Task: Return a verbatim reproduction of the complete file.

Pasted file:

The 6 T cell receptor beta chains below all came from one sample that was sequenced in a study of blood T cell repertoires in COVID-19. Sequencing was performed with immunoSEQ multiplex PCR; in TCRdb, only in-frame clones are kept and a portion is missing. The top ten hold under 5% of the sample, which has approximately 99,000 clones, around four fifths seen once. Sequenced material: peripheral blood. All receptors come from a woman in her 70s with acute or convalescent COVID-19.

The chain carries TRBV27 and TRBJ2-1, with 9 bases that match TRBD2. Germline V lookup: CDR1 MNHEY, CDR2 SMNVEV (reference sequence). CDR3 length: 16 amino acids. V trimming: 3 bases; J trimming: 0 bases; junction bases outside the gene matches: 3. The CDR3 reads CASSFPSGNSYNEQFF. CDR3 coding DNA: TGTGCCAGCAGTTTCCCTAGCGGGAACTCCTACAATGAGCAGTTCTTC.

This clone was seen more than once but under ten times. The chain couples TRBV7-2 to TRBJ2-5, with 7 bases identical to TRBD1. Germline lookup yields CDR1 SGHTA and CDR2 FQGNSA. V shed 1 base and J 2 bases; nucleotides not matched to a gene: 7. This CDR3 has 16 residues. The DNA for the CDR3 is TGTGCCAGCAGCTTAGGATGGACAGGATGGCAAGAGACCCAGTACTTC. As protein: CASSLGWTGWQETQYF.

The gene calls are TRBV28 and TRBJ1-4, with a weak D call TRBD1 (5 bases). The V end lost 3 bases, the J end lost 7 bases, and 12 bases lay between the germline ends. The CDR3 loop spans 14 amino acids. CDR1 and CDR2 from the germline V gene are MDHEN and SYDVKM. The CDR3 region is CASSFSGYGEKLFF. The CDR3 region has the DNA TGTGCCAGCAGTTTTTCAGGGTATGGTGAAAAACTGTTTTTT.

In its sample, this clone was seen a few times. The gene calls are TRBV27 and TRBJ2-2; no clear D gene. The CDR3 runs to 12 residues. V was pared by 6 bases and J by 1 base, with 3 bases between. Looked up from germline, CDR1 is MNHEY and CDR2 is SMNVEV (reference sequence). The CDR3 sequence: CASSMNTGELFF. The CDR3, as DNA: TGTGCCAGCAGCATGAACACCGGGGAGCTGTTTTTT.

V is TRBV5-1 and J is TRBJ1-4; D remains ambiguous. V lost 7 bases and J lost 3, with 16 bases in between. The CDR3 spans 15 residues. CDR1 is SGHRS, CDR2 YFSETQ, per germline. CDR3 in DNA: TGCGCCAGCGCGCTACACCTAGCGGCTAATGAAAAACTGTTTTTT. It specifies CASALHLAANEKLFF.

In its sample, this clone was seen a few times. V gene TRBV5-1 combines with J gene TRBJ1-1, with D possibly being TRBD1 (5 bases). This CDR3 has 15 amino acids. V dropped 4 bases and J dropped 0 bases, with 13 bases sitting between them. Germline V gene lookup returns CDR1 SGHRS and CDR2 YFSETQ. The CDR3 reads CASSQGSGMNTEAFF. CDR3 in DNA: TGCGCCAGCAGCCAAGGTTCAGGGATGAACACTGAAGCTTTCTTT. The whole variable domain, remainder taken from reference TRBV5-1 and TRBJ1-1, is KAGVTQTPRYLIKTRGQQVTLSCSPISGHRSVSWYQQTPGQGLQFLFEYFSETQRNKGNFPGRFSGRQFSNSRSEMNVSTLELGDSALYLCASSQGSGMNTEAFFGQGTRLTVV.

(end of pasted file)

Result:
The 6 T cell receptor beta chains below all came from one sample that was sequenced in a study of blood T cell repertoires in COVID-19. Sequencing was performed with immunoSEQ multiplex PCR; in TCRdb, only in-frame clones are kept and a portion is missing. The top ten hold under 5% of the sample, which has approximately 99,000 clones, around four fifths seen once. Sequenced material: peripheral blood. All receptors come from a woman in her 70s with acute or convalescent COVID-19.

The chain carries TRBV27 and TRBJ2-1, with 9 bases that match TRBD2. Germline V lookup: CDR1 MNHEY, CDR2 SMNVEV (reference sequence). CDR3 length: 16 amino acids. V trimming: 3 bases; J trimming: 0 bases; junction bases outside the gene matches: 3. The CDR3 reads CASSFPSGNSYNEQFF. CDR3 coding DNA: TGTGCCAGCAGTTTCCCTAGCGGGAACTCCTACAATGAGCAGTTCTTC.

This clone was seen more than once but under ten times. The chain couples TRBV7-2 to TRBJ2-5, with 7 bases identical to TRBD1. Germline lookup yields CDR1 SGHTA and CDR2 FQGNSA. V shed 1 base and J 2 bases; nucleotides not matched to a gene: 7. This CDR3 has 16 residues. The DNA for the CDR3 is TGTGCCAGCAGCTTAGGATGGACAGGATGGCAAGAGACCCAGTACTTC. As protein: CASSLGWTGWQETQYF.

The gene calls are TRBV28 and TRBJ1-4, with a weak D call TRBD1 (5 bases). The V end lost 3 bases, the J end lost 7 bases, and 12 bases lay between the germline ends. The CDR3 loop spans 14 amino acids. CDR1 and CDR2 from the germline V gene are MDHEN and SYDVKM. The CDR3 region is CASSFSGYGEKLFF. The CDR3 region has the DNA TGTGCCAGCAGTTTTTCAGGGTATGGTGAAAAACTGTTTTTT.

In its sample, this clone was seen a few times. The gene calls are TRBV27 and TRBJ2-2; no clear D gene. The CDR3 runs to 12 residues. V was pared by 6 bases and J by 1 base, with 3 bases between. Looked up from germline, CDR1 is MNHEY and CDR2 is SMNVEV (reference sequence). The CDR3 sequence: CASSMNTGELFF. The CDR3, as DNA: TGTGCCAGCAGCATGAACACCGGGGAGCTGTTTTTT.

V is TRBV5-1 and J is TRBJ1-4; D remains ambiguous. V lost 7 bases and J lost 3, with 16 bases in between. The CDR3 spans 15 residues. CDR1 is SGHRS, CDR2 YFSETQ, per germline. CDR3 in DNA: TGCGCCAGCGCGCTACACCTAGCGGCTAATGAAAAACTGTTTTTT. It specifies CASALHLAANEKLFF.

In its sample, this clone was seen a few times. V gene TRBV5-1 combines with J gene TRBJ1-1, with D possibly being TRBD1 (5 bases). This CDR3 has 15 amino acids. V dropped 4 bases and J dropped 0 bases, with 13 bases sitting between them. Germline V gene lookup returns CDR1 SGHRS and CDR2 YFSETQ. The CDR3 reads CASSQGSGMNTEAFF. CDR3 in DNA: TGCGCCAGCAGCCAAGGTTCAGGGATGAACACTGAAGCTTTCTTT. The whole variable domain, remainder taken from reference TRBV5-1 and TRBJ1-1, is KAGVTQTPRYLIKTRGQQVTLSCSPISGHRSVSWYQQTPGQGLQFLFEYFSETQRNKGNFPGRFSGRQFSNSRSEMNVSTLELGDSALYLCASSQGSGMNTEAFFGQGTRLTVV.